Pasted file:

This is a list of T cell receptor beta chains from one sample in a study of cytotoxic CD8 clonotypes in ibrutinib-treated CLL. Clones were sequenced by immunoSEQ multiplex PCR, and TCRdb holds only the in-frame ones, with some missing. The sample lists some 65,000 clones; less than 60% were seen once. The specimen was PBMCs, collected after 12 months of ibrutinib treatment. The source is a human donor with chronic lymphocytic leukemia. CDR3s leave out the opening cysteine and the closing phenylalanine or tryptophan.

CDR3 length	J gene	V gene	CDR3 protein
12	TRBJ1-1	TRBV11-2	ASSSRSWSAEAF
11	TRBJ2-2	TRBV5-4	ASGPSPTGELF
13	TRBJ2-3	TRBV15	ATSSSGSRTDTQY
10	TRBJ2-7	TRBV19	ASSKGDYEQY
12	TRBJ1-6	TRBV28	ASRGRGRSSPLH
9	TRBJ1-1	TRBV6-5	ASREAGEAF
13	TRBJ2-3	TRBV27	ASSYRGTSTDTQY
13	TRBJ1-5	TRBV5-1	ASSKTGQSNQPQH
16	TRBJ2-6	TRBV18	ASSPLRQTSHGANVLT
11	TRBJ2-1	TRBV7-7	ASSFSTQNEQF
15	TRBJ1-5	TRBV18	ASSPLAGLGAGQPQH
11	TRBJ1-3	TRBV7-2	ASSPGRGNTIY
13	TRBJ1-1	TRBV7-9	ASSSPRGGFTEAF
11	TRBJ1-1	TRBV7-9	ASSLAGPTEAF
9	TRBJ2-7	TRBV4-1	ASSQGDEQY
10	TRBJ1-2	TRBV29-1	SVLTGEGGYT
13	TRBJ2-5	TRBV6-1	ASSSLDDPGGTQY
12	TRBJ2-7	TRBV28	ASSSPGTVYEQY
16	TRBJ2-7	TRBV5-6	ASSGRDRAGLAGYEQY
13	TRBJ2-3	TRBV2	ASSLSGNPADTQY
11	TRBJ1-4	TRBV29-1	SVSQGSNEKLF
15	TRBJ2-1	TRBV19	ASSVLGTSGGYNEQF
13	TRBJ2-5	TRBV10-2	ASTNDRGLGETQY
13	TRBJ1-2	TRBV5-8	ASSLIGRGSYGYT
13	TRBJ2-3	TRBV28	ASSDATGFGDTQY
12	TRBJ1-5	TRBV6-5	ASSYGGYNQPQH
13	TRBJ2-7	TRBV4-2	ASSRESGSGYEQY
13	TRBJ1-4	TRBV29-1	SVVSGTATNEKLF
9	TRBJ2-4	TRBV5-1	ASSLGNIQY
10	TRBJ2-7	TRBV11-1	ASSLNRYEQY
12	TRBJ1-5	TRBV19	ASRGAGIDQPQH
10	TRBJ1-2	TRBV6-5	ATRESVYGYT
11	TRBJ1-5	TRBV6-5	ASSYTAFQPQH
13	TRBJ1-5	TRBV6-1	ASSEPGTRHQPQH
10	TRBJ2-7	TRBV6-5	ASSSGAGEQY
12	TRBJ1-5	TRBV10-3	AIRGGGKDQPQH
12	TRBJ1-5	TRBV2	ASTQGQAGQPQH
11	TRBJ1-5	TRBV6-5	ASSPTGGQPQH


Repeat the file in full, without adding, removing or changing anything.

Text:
This is a list of T cell receptor beta chains from one sample in a study of cytotoxic CD8 clonotypes in ibrutinib-treated CLL. Clones were sequenced by immunoSEQ multiplex PCR, and TCRdb holds only the in-frame ones, with some missing. The sample lists some 65,000 clones; less than 60% were seen once. The specimen was PBMCs, collected after 12 months of ibrutinib treatment. The source is a human donor with chronic lymphocytic leukemia. CDR3s leave out the opening cysteine and the closing phenylalanine or tryptophan.

CDR3 length	J gene	V gene	CDR3 protein
12	TRBJ1-1	TRBV11-2	ASSSRSWSAEAF
11	TRBJ2-2	TRBV5-4	ASGPSPTGELF
13	TRBJ2-3	TRBV15	ATSSSGSRTDTQY
10	TRBJ2-7	TRBV19	ASSKGDYEQY
12	TRBJ1-6	TRBV28	ASRGRGRSSPLH
9	TRBJ1-1	TRBV6-5	ASREAGEAF
13	TRBJ2-3	TRBV27	ASSYRGTSTDTQY
13	TRBJ1-5	TRBV5-1	ASSKTGQSNQPQH
16	TRBJ2-6	TRBV18	ASSPLRQTSHGANVLT
11	TRBJ2-1	TRBV7-7	ASSFSTQNEQF
15	TRBJ1-5	TRBV18	ASSPLAGLGAGQPQH
11	TRBJ1-3	TRBV7-2	ASSPGRGNTIY
13	TRBJ1-1	TRBV7-9	ASSSPRGGFTEAF
11	TRBJ1-1	TRBV7-9	ASSLAGPTEAF
9	TRBJ2-7	TRBV4-1	ASSQGDEQY
10	TRBJ1-2	TRBV29-1	SVLTGEGGYT
13	TRBJ2-5	TRBV6-1	ASSSLDDPGGTQY
12	TRBJ2-7	TRBV28	ASSSPGTVYEQY
16	TRBJ2-7	TRBV5-6	ASSGRDRAGLAGYEQY
13	TRBJ2-3	TRBV2	ASSLSGNPADTQY
11	TRBJ1-4	TRBV29-1	SVSQGSNEKLF
15	TRBJ2-1	TRBV19	ASSVLGTSGGYNEQF
13	TRBJ2-5	TRBV10-2	ASTNDRGLGETQY
13	TRBJ1-2	TRBV5-8	ASSLIGRGSYGYT
13	TRBJ2-3	TRBV28	ASSDATGFGDTQY
12	TRBJ1-5	TRBV6-5	ASSYGGYNQPQH
13	TRBJ2-7	TRBV4-2	ASSRESGSGYEQY
13	TRBJ1-4	TRBV29-1	SVVSGTATNEKLF
9	TRBJ2-4	TRBV5-1	ASSLGNIQY
10	TRBJ2-7	TRBV11-1	ASSLNRYEQY
12	TRBJ1-5	TRBV19	ASRGAGIDQPQH
10	TRBJ1-2	TRBV6-5	ATRESVYGYT
11	TRBJ1-5	TRBV6-5	ASSYTAFQPQH
13	TRBJ1-5	TRBV6-1	ASSEPGTRHQPQH
10	TRBJ2-7	TRBV6-5	ASSSGAGEQY
12	TRBJ1-5	TRBV10-3	AIRGGGKDQPQH
12	TRBJ1-5	TRBV2	ASTQGQAGQPQH
11	TRBJ1-5	TRBV6-5	ASSPTGGQPQH